AN EARLY HALLOWEEN TRICK FOR CONNECTICUT’S PUBLIC-SECTOR LABOR UNIONS: WILL JANUS V. AFSCME, CO. 31 BE THE END OF THE AGENCY SHOP?

Did Halloween come early this year? Well it just may have for Connecticut’s public-sector unions. On September 28th, the United States Supreme Court granted certiorari in Janus v. American Federation of State, County, and Municipal Employees, Council 31, thus once again agreeing to hear a case that poses the question of whether union agency fee…

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TIME IS NOT ON YOUR SIDE: SEVERSON V. HEARTLAND WOODCRAFT, INC. AND THE LIMITS OF REASONABLE ACCOMMODATIONS UNDER THE ADA

Although less rare than the recent solar eclipse, common-sense results can be elusive when dealing with workplace discrimination lawsuits. The United States Court of Appeals for the Seventh Circuit, however, recently delivered such a decision in the case of Severson v. Heartland Woodcraft, Inc., in which the appellate court affirmed the trial court’s finding that…

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What Are the Limits of Reasonable Accommodation?

The Americans with Disabilities Act requires employers to make reasonable accommodations to the known mental or physical limitations of an otherwise qualified individual. The Act defines a qualified individual as someone who, with or without accommodation, “can perform the essential functions of the employment position that such individual holds or desires.”  Furthermore, the Act defines…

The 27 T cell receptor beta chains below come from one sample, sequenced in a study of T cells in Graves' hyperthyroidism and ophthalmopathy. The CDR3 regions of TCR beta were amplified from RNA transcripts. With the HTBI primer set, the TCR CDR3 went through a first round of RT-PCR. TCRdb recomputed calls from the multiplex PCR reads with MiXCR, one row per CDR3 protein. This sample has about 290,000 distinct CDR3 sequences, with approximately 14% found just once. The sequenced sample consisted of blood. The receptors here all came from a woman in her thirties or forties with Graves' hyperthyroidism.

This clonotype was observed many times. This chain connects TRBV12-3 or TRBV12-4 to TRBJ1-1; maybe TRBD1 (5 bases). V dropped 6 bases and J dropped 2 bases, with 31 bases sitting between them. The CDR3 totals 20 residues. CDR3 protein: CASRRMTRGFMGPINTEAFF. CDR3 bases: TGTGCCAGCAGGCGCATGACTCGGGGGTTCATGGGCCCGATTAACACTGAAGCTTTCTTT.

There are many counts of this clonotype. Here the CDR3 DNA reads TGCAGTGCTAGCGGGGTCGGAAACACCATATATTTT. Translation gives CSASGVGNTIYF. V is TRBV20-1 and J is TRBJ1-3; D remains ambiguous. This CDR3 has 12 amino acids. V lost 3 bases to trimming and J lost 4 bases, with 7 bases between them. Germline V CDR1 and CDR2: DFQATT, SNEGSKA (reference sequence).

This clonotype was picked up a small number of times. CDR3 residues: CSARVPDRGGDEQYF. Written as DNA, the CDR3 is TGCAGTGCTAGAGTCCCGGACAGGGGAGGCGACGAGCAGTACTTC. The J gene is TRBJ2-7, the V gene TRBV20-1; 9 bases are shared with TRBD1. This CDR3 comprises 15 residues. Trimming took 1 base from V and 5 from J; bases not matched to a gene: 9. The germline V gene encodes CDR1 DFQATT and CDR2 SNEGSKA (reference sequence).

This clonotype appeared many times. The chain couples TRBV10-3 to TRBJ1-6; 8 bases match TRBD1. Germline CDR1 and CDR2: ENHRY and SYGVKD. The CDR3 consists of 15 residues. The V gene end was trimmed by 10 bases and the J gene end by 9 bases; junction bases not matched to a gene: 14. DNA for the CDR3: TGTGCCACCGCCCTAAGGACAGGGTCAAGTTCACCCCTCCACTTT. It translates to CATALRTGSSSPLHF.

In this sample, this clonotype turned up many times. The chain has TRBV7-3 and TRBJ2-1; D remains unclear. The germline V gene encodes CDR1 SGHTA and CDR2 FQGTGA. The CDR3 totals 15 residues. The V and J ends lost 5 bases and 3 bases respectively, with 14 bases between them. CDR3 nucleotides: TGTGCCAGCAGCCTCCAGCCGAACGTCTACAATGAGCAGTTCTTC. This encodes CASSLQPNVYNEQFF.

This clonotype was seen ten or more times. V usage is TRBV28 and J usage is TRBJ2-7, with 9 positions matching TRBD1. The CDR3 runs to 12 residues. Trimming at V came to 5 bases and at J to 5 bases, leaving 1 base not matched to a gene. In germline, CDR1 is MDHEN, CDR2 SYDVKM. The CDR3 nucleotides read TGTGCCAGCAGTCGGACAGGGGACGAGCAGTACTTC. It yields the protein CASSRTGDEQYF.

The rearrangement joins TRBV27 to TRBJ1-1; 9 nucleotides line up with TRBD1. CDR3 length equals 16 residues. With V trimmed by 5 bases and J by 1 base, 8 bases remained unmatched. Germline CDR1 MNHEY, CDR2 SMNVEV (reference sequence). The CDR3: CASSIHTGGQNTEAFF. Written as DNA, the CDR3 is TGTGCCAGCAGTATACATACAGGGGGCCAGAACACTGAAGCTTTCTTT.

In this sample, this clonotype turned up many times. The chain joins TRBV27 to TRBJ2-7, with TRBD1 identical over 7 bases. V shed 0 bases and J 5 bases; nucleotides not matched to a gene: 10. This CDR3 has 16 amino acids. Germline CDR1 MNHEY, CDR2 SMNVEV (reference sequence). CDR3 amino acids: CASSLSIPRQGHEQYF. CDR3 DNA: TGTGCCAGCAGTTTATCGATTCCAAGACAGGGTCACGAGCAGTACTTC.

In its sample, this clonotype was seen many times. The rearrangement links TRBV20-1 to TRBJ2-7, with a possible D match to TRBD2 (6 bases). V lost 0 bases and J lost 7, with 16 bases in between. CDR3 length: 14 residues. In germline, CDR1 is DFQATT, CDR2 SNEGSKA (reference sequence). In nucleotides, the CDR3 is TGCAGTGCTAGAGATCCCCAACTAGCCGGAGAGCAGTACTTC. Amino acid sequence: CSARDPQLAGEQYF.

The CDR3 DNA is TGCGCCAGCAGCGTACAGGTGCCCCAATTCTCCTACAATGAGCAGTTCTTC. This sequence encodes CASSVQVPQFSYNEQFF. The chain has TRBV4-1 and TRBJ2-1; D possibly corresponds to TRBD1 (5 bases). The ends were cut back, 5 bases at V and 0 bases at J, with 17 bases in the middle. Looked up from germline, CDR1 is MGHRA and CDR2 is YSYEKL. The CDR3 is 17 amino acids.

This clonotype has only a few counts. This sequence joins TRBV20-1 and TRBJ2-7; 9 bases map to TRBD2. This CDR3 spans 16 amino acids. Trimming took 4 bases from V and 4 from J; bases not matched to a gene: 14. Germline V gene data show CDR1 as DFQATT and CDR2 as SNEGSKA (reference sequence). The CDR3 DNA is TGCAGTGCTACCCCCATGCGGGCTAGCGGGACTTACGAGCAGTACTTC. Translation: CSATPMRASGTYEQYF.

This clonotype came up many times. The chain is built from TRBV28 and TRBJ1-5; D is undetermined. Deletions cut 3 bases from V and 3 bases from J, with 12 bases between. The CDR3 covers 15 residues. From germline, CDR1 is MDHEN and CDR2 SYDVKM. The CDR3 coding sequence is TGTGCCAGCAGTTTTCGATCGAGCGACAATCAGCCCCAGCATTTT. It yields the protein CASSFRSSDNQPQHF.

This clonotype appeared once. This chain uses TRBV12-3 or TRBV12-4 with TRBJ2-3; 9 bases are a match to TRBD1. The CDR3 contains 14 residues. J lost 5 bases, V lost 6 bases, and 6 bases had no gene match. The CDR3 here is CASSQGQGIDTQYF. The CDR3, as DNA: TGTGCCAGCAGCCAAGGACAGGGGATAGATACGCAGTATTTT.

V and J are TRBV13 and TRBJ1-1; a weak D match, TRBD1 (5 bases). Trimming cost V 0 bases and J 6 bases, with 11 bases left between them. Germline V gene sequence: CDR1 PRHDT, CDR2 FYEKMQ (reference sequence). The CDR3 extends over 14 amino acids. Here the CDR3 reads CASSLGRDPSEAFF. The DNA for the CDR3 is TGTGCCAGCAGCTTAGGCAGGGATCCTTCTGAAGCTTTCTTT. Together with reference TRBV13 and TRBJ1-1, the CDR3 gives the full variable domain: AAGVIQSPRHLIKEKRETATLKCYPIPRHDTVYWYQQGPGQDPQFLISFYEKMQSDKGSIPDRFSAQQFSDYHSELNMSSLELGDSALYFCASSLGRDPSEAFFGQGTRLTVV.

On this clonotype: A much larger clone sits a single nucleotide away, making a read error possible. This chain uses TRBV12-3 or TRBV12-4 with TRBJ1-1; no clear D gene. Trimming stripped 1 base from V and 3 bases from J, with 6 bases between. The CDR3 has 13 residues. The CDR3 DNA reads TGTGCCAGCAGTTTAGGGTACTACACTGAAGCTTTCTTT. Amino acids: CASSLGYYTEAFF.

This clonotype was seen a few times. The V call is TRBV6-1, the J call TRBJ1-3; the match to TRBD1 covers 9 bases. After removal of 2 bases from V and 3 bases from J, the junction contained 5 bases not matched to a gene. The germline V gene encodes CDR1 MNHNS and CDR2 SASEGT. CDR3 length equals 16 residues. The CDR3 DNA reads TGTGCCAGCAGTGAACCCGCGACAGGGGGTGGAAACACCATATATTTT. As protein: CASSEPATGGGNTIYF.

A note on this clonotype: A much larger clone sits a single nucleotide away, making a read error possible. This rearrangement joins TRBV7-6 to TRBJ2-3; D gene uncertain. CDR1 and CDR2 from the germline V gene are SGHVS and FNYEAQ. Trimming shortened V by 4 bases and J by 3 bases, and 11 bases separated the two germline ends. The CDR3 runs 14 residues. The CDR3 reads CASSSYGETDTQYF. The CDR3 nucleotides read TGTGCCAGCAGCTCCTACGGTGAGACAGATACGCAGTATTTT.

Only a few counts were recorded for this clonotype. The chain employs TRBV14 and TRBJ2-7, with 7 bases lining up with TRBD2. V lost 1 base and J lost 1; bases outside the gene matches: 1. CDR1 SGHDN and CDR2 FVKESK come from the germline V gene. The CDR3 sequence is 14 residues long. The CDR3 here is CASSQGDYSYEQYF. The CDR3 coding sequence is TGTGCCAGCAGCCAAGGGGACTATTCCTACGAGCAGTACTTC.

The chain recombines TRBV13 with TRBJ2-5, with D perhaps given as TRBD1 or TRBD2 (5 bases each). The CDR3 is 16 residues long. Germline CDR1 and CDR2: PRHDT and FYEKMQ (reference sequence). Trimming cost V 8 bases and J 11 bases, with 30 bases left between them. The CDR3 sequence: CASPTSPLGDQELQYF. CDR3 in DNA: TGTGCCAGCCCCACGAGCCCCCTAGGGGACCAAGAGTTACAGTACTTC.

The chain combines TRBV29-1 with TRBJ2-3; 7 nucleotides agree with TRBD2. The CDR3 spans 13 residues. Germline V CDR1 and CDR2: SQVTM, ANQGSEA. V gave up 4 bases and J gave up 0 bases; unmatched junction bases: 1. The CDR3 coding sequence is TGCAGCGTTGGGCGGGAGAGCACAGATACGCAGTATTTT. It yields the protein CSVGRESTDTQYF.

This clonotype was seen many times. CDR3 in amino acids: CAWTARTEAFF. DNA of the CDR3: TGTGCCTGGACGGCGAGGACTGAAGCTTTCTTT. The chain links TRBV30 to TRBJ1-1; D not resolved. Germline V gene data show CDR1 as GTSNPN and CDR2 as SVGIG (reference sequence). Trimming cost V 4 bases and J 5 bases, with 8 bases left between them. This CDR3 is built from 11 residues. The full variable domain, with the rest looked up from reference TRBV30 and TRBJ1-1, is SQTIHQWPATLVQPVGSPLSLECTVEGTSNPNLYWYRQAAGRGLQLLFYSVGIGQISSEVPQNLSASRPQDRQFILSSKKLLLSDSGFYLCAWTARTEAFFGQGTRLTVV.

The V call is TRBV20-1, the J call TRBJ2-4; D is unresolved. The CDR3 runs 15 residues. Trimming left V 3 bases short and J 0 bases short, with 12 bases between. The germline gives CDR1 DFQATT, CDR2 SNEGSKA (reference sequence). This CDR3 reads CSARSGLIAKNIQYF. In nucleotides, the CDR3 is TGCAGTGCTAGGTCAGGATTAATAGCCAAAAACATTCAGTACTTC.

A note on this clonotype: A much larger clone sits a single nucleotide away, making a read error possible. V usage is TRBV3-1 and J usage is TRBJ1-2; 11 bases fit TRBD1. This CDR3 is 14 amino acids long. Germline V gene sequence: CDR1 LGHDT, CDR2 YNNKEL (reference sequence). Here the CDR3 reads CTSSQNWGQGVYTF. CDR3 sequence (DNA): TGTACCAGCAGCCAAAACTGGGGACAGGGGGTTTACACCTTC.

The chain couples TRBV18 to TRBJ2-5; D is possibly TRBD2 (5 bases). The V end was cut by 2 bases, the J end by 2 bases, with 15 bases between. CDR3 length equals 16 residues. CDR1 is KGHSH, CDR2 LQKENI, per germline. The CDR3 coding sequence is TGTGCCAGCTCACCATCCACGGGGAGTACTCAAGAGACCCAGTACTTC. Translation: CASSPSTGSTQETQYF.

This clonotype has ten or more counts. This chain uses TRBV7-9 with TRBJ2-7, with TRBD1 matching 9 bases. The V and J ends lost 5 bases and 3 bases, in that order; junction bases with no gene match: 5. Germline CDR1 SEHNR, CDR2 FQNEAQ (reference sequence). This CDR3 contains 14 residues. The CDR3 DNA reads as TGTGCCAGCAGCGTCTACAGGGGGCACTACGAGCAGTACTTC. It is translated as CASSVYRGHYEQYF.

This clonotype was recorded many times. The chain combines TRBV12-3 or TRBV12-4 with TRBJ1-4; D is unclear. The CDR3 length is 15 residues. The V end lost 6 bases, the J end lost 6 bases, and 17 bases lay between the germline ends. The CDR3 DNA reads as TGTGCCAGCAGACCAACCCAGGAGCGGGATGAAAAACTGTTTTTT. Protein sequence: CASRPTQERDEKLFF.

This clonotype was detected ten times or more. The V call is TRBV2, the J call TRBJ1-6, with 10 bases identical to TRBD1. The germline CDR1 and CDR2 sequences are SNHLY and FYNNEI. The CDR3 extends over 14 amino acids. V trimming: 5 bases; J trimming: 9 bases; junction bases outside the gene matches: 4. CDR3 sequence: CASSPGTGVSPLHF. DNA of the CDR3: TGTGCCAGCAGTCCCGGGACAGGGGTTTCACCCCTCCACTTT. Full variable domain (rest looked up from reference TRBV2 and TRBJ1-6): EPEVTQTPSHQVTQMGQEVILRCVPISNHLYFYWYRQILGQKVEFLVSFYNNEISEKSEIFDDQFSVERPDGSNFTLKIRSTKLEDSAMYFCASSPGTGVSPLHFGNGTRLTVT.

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ATTORNEY GENERAL SESSIONS AND JUSTICE DEPARTMENT CHANGE COURSE ON RECOGNIZING TRANSGENDER WORKER RIGHTS UNDER TITLE VII

United States Attorney General Jeff Sessions has advised United States Attorneys across the country as well as federal agency heads that the Justice Department is reversing its prior position that Title VII of the Civil Rights Act of 1964 – which prohibits gender discrimination in the workplace — protects transgender workers from discrimination. In his…

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What To Expect From a Doctor’s Note

Employees who are absent from work for protracted periods of time due to illness or injury submit various types of medical documentation to their employers. Such documentation does not always provide a definite answer to an employer’s most pressing question; namely, when will the employee return to work?  Instead, the doctor’s notes often indicate only…

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Connecticut Court Declines to Apply Physician Non-Compete Statute Retroactively

A Connecticut superior court recently held that Connecticut’s statute limiting the noncompetition agreements by which Connecticut physicians may be bound, may not be applied retroactively. In the 2016 legislative session, the Connecticut legislature enacted Section 20-14p, which provides, among other things, that a non-competition agreement with a physician may not restrict the physician’s activities for…

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The Regular Rate of Pay May Not Be As Obvious As It Seems

This blog has previously addressed various complications in establishing the regular rate of pay on which the calculation of overtime is based. See our November 21, 2016 post Importance of Establishing An Employee’s Regular Rate of Pay here..   To recap, overtime pay is calculated at the rate of one and one half times an employee’s…